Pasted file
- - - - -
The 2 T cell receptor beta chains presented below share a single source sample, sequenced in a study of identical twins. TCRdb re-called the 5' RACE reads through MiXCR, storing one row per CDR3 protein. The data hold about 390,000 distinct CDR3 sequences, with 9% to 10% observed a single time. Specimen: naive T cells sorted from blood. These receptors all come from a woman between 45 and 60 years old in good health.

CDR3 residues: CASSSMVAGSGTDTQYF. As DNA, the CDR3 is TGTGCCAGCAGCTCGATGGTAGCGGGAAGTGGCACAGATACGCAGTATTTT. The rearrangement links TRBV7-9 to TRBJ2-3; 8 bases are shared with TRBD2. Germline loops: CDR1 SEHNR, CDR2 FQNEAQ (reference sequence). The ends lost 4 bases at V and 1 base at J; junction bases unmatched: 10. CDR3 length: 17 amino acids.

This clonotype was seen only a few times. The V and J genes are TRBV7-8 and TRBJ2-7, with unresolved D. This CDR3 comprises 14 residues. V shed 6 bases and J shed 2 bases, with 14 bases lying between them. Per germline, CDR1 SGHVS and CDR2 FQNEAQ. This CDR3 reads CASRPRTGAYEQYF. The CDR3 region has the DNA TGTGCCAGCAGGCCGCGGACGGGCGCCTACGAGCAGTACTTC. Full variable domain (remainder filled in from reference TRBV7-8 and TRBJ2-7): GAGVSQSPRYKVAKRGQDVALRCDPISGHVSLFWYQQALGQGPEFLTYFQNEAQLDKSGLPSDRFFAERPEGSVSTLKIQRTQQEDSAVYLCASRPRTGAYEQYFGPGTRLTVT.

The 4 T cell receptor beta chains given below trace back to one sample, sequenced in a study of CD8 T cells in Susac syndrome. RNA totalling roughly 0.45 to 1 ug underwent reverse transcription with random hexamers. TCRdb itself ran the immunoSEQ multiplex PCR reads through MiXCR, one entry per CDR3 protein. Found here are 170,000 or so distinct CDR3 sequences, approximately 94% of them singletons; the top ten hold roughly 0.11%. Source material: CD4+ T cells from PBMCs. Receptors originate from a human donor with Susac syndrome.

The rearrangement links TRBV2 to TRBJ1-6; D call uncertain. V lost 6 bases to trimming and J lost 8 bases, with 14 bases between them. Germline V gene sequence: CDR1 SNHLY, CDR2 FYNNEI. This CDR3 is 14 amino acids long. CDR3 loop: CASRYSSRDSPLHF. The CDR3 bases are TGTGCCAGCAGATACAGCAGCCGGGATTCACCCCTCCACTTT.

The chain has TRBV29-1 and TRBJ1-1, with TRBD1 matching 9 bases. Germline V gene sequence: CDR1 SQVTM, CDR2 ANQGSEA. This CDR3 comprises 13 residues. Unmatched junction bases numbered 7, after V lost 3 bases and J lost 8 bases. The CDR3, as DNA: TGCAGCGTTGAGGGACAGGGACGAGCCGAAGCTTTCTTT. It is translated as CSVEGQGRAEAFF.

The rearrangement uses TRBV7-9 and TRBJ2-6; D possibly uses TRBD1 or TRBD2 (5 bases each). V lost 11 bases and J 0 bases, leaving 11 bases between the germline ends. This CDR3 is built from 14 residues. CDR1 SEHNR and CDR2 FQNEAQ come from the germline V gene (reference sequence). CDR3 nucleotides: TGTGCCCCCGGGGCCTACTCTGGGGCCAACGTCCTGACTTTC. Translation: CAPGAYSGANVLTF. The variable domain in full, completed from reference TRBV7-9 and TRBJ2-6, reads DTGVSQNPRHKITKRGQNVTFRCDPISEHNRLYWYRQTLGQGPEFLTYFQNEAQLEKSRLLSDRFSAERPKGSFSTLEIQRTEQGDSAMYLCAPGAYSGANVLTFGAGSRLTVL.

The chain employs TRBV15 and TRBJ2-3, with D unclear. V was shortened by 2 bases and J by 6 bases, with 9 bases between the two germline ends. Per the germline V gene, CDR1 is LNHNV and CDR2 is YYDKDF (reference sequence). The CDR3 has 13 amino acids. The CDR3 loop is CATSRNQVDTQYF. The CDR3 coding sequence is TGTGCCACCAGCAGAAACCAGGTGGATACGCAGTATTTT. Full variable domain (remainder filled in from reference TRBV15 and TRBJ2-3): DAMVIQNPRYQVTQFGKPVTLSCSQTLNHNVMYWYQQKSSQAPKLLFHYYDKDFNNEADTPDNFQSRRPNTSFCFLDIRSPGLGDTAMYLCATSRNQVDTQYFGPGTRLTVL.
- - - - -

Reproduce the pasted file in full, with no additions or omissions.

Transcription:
The 2 T cell receptor beta chains presented below share a single source sample, sequenced in a study of identical twins. TCRdb re-called the 5' RACE reads through MiXCR, storing one row per CDR3 protein. The data hold about 390,000 distinct CDR3 sequences, with 9% to 10% observed a single time. Specimen: naive T cells sorted from blood. These receptors all come from a woman between 45 and 60 years old in good health.

CDR3 residues: CASSSMVAGSGTDTQYF. As DNA, the CDR3 is TGTGCCAGCAGCTCGATGGTAGCGGGAAGTGGCACAGATACGCAGTATTTT. The rearrangement links TRBV7-9 to TRBJ2-3; 8 bases are shared with TRBD2. Germline loops: CDR1 SEHNR, CDR2 FQNEAQ (reference sequence). The ends lost 4 bases at V and 1 base at J; junction bases unmatched: 10. CDR3 length: 17 amino acids.

This clonotype was seen only a few times. The V and J genes are TRBV7-8 and TRBJ2-7, with unresolved D. This CDR3 comprises 14 residues. V shed 6 bases and J shed 2 bases, with 14 bases lying between them. Per germline, CDR1 SGHVS and CDR2 FQNEAQ. This CDR3 reads CASRPRTGAYEQYF. The CDR3 region has the DNA TGTGCCAGCAGGCCGCGGACGGGCGCCTACGAGCAGTACTTC. Full variable domain (remainder filled in from reference TRBV7-8 and TRBJ2-7): GAGVSQSPRYKVAKRGQDVALRCDPISGHVSLFWYQQALGQGPEFLTYFQNEAQLDKSGLPSDRFFAERPEGSVSTLKIQRTQQEDSAVYLCASRPRTGAYEQYFGPGTRLTVT.

The 4 T cell receptor beta chains given below trace back to one sample, sequenced in a study of CD8 T cells in Susac syndrome. RNA totalling roughly 0.45 to 1 ug underwent reverse transcription with random hexamers. TCRdb itself ran the immunoSEQ multiplex PCR reads through MiXCR, one entry per CDR3 protein. Found here are 170,000 or so distinct CDR3 sequences, approximately 94% of them singletons; the top ten hold roughly 0.11%. Source material: CD4+ T cells from PBMCs. Receptors originate from a human donor with Susac syndrome.

The rearrangement links TRBV2 to TRBJ1-6; D call uncertain. V lost 6 bases to trimming and J lost 8 bases, with 14 bases between them. Germline V gene sequence: CDR1 SNHLY, CDR2 FYNNEI. This CDR3 is 14 amino acids long. CDR3 loop: CASRYSSRDSPLHF. The CDR3 bases are TGTGCCAGCAGATACAGCAGCCGGGATTCACCCCTCCACTTT.

The chain has TRBV29-1 and TRBJ1-1, with TRBD1 matching 9 bases. Germline V gene sequence: CDR1 SQVTM, CDR2 ANQGSEA. This CDR3 comprises 13 residues. Unmatched junction bases numbered 7, after V lost 3 bases and J lost 8 bases. The CDR3, as DNA: TGCAGCGTTGAGGGACAGGGACGAGCCGAAGCTTTCTTT. It is translated as CSVEGQGRAEAFF.

The rearrangement uses TRBV7-9 and TRBJ2-6; D possibly uses TRBD1 or TRBD2 (5 bases each). V lost 11 bases and J 0 bases, leaving 11 bases between the germline ends. This CDR3 is built from 14 residues. CDR1 SEHNR and CDR2 FQNEAQ come from the germline V gene (reference sequence). CDR3 nucleotides: TGTGCCCCCGGGGCCTACTCTGGGGCCAACGTCCTGACTTTC. Translation: CAPGAYSGANVLTF. The variable domain in full, completed from reference TRBV7-9 and TRBJ2-6, reads DTGVSQNPRHKITKRGQNVTFRCDPISEHNRLYWYRQTLGQGPEFLTYFQNEAQLEKSRLLSDRFSAERPKGSFSTLEIQRTEQGDSAMYLCAPGAYSGANVLTFGAGSRLTVL.

The chain employs TRBV15 and TRBJ2-3, with D unclear. V was shortened by 2 bases and J by 6 bases, with 9 bases between the two germline ends. Per the germline V gene, CDR1 is LNHNV and CDR2 is YYDKDF (reference sequence). The CDR3 has 13 amino acids. The CDR3 loop is CATSRNQVDTQYF. The CDR3 coding sequence is TGTGCCACCAGCAGAAACCAGGTGGATACGCAGTATTTT. Full variable domain (remainder filled in from reference TRBV15 and TRBJ2-3): DAMVIQNPRYQVTQFGKPVTLSCSQTLNHNVMYWYQQKSSQAPKLLFHYYDKDFNNEADTPDNFQSRRPNTSFCFLDIRSPGLGDTAMYLCATSRNQVDTQYFGPGTRLTVL.